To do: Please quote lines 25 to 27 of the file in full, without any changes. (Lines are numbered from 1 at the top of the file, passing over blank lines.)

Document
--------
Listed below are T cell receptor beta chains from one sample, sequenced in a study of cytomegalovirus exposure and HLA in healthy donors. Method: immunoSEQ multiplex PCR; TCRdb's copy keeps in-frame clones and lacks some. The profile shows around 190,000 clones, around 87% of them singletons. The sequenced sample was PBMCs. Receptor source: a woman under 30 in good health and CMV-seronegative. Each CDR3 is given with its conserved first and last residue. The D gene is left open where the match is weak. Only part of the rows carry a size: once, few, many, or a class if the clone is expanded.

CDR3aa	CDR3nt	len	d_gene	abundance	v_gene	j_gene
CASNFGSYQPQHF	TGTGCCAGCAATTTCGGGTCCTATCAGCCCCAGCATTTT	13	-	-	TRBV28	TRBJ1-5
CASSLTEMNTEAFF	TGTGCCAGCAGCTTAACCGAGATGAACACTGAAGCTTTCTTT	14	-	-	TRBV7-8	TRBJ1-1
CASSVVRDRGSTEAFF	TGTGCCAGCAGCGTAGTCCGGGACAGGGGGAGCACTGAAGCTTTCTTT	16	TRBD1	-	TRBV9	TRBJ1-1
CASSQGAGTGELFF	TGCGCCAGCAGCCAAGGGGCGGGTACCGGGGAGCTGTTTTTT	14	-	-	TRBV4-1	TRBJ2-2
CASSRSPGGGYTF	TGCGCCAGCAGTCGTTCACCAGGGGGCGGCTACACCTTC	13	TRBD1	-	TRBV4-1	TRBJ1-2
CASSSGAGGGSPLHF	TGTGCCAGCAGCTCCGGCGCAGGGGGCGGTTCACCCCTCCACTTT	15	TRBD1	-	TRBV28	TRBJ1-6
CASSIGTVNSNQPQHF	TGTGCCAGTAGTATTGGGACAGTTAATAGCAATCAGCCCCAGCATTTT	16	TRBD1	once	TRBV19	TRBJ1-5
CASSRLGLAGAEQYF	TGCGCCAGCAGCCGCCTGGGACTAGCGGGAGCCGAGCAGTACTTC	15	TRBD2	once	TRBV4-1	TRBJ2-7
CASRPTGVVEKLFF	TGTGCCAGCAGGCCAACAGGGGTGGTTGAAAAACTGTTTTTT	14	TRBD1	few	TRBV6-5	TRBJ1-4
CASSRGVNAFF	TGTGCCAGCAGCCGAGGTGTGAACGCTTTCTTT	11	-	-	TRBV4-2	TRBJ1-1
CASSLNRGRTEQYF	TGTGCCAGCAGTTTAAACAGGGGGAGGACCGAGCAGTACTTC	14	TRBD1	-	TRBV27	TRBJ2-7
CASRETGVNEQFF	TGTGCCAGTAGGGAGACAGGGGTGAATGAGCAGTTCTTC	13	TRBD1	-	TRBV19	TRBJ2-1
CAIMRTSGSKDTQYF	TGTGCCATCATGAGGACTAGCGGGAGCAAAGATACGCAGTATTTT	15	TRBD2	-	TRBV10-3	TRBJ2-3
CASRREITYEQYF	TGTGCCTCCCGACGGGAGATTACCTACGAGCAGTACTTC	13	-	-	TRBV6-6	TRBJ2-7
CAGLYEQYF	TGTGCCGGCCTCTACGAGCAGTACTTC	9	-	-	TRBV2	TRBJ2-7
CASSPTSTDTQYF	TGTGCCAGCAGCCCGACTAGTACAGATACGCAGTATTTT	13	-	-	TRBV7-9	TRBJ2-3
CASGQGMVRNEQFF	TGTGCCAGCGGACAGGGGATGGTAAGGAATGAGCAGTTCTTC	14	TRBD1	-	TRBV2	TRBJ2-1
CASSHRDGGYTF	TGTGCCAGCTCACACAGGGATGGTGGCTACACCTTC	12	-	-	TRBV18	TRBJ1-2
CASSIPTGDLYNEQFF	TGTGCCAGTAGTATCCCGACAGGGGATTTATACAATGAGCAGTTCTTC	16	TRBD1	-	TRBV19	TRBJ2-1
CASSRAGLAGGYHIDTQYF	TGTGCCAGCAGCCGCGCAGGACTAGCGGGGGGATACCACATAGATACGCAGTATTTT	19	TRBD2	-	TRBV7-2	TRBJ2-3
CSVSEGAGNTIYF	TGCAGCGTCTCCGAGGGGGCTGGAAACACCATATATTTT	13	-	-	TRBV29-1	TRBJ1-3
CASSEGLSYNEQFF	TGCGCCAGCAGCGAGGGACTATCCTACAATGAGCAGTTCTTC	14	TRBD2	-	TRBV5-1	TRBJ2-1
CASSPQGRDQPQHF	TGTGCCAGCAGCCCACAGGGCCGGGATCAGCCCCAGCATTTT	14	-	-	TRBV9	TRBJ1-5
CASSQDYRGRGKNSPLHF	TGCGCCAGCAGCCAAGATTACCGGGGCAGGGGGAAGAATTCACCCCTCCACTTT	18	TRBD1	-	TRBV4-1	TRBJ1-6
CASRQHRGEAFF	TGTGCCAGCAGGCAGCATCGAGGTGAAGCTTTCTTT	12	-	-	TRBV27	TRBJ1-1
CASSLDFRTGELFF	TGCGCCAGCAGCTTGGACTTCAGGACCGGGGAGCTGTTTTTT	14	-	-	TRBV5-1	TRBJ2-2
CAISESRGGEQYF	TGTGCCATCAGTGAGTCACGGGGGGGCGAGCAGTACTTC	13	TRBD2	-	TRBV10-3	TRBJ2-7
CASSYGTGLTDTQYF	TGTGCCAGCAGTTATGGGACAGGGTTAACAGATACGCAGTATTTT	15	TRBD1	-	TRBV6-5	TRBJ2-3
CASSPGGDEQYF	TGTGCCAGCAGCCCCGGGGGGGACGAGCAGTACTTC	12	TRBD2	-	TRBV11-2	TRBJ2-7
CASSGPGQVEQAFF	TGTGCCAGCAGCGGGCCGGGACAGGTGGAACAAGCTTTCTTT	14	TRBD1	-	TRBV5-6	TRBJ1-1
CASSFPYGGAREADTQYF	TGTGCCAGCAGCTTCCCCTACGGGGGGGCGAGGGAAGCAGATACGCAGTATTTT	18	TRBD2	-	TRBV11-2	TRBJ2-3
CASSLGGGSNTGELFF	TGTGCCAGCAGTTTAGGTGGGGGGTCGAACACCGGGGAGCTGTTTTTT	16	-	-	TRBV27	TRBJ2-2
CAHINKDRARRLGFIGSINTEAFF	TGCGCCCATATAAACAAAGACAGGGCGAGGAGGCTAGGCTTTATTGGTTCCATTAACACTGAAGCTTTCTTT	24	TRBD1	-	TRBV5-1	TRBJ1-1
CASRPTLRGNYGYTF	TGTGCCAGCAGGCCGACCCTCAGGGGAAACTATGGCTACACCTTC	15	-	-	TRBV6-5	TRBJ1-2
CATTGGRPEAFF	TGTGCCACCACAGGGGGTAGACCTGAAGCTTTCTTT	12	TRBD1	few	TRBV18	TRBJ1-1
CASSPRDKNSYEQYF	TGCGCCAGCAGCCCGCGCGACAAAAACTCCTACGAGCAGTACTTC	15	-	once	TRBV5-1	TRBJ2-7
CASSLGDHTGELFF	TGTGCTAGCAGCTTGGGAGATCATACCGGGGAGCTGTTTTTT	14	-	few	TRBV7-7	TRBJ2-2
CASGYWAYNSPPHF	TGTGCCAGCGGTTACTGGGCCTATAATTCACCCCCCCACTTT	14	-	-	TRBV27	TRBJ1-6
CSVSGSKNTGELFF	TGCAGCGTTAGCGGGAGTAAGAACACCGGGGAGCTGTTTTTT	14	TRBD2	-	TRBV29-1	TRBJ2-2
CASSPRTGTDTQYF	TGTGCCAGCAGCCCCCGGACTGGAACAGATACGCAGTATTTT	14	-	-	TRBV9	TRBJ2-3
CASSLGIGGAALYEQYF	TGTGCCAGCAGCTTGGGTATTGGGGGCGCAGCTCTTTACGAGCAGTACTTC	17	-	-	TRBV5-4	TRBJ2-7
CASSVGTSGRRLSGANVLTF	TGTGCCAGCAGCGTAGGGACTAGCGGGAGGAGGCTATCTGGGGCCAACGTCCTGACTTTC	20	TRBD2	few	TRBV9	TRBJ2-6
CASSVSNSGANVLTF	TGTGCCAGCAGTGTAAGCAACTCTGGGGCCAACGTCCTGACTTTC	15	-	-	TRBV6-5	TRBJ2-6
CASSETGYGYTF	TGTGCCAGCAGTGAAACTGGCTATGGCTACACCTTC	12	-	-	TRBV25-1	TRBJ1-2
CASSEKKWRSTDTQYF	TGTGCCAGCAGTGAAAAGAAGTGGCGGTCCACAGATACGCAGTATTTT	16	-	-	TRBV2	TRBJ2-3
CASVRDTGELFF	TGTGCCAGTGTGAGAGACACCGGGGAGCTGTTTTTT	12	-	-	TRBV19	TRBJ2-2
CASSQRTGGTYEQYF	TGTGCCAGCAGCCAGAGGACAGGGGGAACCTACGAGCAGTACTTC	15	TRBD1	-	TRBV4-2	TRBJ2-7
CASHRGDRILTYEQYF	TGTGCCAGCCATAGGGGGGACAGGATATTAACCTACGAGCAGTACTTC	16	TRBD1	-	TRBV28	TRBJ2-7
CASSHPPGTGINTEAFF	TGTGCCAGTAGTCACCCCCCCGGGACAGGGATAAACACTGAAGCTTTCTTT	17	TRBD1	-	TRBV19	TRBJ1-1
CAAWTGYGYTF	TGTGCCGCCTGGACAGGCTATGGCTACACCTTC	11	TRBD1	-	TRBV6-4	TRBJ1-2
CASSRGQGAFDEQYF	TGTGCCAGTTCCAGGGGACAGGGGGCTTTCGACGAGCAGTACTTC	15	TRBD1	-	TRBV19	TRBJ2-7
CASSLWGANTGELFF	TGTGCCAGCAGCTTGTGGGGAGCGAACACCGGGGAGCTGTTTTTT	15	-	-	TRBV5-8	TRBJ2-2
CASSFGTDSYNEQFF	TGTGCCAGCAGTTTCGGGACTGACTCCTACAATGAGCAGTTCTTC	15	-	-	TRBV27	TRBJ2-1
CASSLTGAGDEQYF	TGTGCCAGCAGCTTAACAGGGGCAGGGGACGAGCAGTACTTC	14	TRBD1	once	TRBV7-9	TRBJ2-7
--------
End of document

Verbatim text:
CASSPQGRDQPQHF	TGTGCCAGCAGCCCACAGGGCCGGGATCAGCCCCAGCATTTT	14	-	-	TRBV9	TRBJ1-5
CASSQDYRGRGKNSPLHF	TGCGCCAGCAGCCAAGATTACCGGGGCAGGGGGAAGAATTCACCCCTCCACTTT	18	TRBD1	-	TRBV4-1	TRBJ1-6
CASRQHRGEAFF	TGTGCCAGCAGGCAGCATCGAGGTGAAGCTTTCTTT	12	-	-	TRBV27	TRBJ1-1